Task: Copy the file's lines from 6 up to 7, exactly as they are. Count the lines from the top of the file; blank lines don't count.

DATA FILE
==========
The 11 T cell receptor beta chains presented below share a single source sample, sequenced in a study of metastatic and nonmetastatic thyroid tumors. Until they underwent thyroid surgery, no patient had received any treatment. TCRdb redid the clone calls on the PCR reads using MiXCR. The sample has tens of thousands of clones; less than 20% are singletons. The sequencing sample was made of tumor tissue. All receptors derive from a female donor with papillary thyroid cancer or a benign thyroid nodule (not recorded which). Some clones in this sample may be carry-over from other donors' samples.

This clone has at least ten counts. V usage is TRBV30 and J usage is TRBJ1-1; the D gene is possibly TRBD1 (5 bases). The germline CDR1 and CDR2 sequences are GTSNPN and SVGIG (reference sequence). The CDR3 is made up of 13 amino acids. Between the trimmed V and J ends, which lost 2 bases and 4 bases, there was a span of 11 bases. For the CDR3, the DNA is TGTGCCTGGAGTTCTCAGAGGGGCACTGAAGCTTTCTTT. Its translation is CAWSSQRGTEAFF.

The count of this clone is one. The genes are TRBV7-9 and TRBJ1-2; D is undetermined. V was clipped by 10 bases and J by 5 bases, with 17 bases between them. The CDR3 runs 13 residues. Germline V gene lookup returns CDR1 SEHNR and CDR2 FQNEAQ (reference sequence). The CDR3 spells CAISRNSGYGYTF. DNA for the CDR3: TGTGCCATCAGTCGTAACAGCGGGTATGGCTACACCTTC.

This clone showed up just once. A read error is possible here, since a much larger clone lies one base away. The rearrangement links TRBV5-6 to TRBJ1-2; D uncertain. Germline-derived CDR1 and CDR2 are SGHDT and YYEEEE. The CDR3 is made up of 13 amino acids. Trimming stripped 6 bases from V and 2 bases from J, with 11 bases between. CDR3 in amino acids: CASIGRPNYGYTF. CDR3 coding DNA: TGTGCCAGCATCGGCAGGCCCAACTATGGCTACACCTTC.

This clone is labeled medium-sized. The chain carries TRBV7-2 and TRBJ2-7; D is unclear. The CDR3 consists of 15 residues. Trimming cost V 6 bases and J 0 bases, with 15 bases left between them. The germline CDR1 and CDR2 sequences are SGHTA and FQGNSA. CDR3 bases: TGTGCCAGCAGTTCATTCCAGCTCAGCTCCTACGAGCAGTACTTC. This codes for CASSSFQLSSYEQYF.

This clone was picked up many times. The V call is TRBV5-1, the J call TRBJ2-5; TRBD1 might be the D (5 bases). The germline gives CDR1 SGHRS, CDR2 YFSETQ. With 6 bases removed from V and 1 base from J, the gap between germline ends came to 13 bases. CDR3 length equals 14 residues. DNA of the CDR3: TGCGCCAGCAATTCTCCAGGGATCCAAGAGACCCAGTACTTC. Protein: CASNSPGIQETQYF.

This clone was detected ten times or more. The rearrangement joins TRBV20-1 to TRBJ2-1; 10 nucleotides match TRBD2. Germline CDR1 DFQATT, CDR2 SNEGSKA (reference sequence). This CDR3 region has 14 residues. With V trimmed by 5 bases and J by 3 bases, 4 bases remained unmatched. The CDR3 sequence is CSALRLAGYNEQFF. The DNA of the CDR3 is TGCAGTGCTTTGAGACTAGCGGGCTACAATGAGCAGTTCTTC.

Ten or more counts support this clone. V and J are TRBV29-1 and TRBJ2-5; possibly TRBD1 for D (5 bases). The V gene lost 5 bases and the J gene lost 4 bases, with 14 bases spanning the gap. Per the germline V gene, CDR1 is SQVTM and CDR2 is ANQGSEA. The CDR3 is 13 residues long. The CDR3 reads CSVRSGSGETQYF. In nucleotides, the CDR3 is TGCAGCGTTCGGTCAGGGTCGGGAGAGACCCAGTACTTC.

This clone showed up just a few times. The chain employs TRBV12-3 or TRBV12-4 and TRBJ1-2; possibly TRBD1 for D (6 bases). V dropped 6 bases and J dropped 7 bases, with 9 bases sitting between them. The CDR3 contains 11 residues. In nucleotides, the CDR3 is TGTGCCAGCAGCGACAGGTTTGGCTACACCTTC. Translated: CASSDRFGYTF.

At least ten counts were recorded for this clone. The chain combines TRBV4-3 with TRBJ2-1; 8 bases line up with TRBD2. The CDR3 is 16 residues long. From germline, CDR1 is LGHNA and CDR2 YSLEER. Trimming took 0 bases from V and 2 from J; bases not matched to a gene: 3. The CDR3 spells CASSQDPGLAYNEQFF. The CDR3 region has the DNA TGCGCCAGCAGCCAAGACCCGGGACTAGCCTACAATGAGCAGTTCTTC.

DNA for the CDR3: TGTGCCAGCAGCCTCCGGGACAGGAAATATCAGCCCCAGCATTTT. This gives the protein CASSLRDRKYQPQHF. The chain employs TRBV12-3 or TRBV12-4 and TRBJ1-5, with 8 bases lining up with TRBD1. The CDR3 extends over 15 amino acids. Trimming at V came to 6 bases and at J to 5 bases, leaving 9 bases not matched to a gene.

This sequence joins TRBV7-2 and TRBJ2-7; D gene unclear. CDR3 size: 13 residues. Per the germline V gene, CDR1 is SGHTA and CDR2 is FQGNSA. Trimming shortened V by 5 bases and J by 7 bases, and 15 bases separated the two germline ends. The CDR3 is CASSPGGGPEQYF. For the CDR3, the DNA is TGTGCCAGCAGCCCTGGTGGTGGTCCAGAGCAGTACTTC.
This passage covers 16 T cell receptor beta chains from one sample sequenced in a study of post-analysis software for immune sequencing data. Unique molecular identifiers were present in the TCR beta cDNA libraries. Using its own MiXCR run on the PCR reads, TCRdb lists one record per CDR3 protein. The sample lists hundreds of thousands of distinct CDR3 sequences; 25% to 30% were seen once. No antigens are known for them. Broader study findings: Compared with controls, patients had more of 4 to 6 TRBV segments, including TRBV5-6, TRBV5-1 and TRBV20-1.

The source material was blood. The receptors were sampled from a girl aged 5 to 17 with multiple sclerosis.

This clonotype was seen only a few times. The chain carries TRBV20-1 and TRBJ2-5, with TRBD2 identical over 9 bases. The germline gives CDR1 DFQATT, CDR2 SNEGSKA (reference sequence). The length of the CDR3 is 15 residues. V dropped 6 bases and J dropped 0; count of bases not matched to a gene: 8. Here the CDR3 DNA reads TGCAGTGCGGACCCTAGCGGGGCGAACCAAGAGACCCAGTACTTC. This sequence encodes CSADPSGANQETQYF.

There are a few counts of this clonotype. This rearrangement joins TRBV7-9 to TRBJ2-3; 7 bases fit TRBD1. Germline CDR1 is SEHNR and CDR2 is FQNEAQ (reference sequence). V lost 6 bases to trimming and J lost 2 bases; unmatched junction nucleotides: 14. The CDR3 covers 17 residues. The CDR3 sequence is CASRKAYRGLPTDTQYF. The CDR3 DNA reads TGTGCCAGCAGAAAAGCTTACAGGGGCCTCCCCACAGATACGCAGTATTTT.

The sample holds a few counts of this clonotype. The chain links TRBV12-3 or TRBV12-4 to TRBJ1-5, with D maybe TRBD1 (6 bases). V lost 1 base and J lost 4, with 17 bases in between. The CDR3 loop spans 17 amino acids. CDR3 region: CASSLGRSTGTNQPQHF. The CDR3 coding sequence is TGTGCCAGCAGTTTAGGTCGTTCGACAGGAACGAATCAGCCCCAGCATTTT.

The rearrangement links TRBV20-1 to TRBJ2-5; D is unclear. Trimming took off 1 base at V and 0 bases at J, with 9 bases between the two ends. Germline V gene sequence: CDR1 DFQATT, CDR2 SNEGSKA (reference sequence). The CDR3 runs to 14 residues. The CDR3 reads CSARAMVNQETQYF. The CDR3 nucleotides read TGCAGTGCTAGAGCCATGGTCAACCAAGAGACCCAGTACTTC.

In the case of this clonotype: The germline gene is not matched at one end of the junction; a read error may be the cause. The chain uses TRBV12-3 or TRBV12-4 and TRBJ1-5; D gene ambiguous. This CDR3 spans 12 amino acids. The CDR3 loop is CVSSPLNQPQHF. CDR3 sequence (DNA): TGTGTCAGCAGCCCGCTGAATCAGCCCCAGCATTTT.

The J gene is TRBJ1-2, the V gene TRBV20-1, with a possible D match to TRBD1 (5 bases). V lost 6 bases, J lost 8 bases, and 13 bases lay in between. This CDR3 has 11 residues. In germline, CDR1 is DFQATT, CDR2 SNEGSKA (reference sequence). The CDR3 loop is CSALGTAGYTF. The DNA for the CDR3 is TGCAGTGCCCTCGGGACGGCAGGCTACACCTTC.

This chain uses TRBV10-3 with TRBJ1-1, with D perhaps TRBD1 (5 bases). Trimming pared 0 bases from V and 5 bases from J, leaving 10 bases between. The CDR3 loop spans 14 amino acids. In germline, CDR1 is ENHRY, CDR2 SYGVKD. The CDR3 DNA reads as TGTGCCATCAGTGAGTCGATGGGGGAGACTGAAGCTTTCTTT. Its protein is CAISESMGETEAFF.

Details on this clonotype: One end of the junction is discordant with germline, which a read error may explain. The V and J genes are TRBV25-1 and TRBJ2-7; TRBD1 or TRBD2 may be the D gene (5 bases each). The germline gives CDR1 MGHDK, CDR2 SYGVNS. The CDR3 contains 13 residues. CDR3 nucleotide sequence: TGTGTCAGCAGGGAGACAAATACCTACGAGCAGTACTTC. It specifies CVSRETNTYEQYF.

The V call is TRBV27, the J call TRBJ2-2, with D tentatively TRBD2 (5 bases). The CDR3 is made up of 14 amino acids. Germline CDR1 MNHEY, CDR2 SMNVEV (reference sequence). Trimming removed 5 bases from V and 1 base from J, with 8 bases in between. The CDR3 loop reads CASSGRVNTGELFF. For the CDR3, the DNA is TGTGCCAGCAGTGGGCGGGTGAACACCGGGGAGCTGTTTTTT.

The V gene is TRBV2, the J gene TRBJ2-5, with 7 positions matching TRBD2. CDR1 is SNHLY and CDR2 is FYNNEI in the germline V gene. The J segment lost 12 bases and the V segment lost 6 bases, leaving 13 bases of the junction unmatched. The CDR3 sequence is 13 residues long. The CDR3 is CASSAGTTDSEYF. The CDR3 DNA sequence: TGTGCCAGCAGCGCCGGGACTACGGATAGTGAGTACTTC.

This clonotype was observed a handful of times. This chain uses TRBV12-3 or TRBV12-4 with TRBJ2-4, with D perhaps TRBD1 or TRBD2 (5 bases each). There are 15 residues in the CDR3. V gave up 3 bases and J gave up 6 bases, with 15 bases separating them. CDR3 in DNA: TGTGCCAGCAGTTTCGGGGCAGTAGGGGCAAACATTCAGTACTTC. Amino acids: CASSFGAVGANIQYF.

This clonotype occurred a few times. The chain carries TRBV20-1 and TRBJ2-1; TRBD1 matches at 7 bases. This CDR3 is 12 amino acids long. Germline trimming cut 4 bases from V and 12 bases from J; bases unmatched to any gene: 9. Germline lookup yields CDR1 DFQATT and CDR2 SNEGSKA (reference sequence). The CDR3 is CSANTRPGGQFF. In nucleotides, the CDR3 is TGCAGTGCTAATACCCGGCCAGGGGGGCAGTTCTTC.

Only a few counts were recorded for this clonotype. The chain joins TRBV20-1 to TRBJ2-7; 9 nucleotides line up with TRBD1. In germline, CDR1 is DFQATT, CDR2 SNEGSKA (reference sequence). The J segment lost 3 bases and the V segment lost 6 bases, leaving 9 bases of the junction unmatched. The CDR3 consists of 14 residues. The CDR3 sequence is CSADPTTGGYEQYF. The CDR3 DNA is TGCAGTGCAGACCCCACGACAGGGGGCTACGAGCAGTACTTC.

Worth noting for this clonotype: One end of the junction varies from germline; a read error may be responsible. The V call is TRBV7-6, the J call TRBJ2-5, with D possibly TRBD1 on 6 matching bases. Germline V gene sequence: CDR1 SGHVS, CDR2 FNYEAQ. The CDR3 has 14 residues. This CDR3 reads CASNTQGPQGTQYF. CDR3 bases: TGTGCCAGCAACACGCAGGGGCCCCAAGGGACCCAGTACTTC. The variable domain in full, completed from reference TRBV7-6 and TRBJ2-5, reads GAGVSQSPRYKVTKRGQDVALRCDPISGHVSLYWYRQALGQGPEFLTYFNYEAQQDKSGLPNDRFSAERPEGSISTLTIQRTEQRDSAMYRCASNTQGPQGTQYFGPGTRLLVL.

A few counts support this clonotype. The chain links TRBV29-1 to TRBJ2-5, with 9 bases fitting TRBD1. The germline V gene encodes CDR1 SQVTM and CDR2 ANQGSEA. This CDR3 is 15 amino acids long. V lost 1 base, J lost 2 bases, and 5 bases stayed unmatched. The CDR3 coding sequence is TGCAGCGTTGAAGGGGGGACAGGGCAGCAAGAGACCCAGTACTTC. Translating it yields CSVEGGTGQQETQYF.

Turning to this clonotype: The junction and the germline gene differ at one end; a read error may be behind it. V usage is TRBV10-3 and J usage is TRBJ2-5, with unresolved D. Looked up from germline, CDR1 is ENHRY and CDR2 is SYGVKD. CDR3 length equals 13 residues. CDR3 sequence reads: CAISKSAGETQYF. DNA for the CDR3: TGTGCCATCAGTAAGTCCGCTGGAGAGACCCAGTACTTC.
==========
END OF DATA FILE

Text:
This clone was picked up many times. The V call is TRBV5-1, the J call TRBJ2-5; TRBD1 might be the D (5 bases). The germline gives CDR1 SGHRS, CDR2 YFSETQ. With 6 bases removed from V and 1 base from J, the gap between germline ends came to 13 bases. CDR3 length equals 14 residues. DNA of the CDR3: TGCGCCAGCAATTCTCCAGGGATCCAAGAGACCCAGTACTTC. Protein: CASNSPGIQETQYF.

This clone was detected ten times or more. The rearrangement joins TRBV20-1 to TRBJ2-1; 10 nucleotides match TRBD2. Germline CDR1 DFQATT, CDR2 SNEGSKA (reference sequence). This CDR3 region has 14 residues. With V trimmed by 5 bases and J by 3 bases, 4 bases remained unmatched. The CDR3 sequence is CSALRLAGYNEQFF. The DNA of the CDR3 is TGCAGTGCTTTGAGACTAGCGGGCTACAATGAGCAGTTCTTC.